Tuesday, March 2, 2010

Lots of Bands...But Where's the Creativity?

Yeah, I'm an old fart. And proud of it too.

I was lucky enough to arrive in San Francisco just as it started to bloom in the late 60's. And with my record store Aquarius Records I was in a position for over 2 decades to listen to, discover, and attend hundreds of live concerts in an era of a true renaissance in music. That amazing era was not just in SF obviously, but in England, Germany, and other European cities... plus all the growing music scenes in L.A. N.Y. and in many other cities across the country.

What I and other friends discovered was a time when experimentation, not imitation was the order of the day. Today, in my job as a music business consultant
I still listen to a lot of music, but most of the time I say to myself something like "this sounds like the band so-and-so" or "I've heard all this before, but done better 20 or 30 years ago". So, what's up with that? Where is the creativity and innovation in music today?

I have a couple of observations about this issue: Any teenager in the last 30 years grew up usually with only mainstream commercial radio and/or MTV etc. And it wasn't the job of those commercial media outlets to advocate for innovation, OR playing any much music from different genres of music or from different decades. Commercial media of the last three decades wanted only to expose new music, and a small sampling of the same old warhorse 'classic' acts of the 80's, 70's, and maybe the 60's.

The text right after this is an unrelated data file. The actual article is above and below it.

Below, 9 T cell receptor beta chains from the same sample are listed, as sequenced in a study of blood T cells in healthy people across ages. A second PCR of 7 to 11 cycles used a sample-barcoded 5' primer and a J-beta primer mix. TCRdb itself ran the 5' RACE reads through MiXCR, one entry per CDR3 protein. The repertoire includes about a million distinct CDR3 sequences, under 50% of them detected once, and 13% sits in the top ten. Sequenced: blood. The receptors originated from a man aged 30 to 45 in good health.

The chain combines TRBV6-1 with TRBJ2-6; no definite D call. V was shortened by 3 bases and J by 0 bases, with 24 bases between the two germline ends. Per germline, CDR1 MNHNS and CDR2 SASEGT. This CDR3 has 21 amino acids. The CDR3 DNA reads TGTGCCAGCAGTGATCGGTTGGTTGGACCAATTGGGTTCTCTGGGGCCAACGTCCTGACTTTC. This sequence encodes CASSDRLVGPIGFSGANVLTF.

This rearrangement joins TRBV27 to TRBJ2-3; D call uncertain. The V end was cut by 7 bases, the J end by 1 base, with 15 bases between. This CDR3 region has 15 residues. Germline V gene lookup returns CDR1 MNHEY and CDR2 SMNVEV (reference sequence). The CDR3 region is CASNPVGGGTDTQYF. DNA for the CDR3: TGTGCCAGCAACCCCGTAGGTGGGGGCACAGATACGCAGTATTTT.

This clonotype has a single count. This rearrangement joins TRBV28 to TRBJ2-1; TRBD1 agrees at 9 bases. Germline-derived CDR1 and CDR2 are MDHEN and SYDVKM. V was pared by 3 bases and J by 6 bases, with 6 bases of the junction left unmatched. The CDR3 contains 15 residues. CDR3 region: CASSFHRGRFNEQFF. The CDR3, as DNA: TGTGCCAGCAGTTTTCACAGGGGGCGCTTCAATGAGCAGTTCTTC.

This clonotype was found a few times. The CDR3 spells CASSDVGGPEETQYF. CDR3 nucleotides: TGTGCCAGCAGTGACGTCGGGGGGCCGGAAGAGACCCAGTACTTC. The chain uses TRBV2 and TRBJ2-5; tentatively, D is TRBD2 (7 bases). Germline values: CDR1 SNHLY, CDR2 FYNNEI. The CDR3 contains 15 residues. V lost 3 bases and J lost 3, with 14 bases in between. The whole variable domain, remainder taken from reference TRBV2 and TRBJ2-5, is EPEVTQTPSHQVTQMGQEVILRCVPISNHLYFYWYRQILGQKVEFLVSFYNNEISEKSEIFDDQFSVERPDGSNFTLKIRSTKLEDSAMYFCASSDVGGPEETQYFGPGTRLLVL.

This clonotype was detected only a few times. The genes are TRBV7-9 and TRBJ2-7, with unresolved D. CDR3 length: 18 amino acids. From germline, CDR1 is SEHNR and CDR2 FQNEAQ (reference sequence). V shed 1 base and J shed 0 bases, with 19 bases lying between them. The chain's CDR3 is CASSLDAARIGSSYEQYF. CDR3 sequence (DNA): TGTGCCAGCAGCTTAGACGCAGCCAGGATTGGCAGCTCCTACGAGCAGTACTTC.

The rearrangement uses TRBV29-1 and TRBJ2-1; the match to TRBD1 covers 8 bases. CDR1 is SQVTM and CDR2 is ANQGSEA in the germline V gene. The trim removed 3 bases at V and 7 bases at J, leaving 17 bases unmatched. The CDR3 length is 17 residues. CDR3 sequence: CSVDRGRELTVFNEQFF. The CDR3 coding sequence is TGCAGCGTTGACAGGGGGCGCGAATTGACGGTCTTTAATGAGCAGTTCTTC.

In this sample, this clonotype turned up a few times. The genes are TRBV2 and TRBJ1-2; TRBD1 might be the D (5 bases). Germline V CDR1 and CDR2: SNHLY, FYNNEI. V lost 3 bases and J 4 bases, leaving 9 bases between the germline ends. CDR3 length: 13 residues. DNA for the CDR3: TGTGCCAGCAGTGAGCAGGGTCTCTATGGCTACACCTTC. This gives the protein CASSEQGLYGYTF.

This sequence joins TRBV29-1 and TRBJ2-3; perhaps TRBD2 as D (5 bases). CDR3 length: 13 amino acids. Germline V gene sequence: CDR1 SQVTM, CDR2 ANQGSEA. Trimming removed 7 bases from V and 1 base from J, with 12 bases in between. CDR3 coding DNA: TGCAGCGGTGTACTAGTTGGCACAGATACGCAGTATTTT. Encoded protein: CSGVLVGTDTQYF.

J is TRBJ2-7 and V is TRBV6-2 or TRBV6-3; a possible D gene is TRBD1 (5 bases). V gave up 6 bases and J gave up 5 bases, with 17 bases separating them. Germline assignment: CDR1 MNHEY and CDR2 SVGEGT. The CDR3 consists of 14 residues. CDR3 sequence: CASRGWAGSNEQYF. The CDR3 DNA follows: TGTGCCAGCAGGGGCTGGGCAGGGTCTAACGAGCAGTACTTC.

So, couple that idea with the fact that any popular music history courses have long been missing from any grade school and/or high school curriculum for decades now, and so really what can we expect to hear today when it comes to music that shows it roots, and grows from those roots? (as all music of past generations have).

Music of the past and different styles of music can be found today, but not through any traditional sources. You have to be a "music hound" that goes out there and is willing to explore the more forgotten or neglected artists and bands of the past that influence the curious musician of today.

If there is any real new directions in music going on, and of course there are artists and bands out there who are making amazing music, something is missing for me in a lot of the music of today. It seems to me if you are a musician today, you've got to be making music for the sake of that music, and NOT for the financial rewards you think are out there. You have to be a curious person, and you have got to love to explore the different musics of the past and you've got to be willing to take chances with the music you discover and assimilate the different styles of music-making into YOUR music.

You, as an artist, have to be excited about discovering a whole treasure trove of hidden jewels from the last few decades.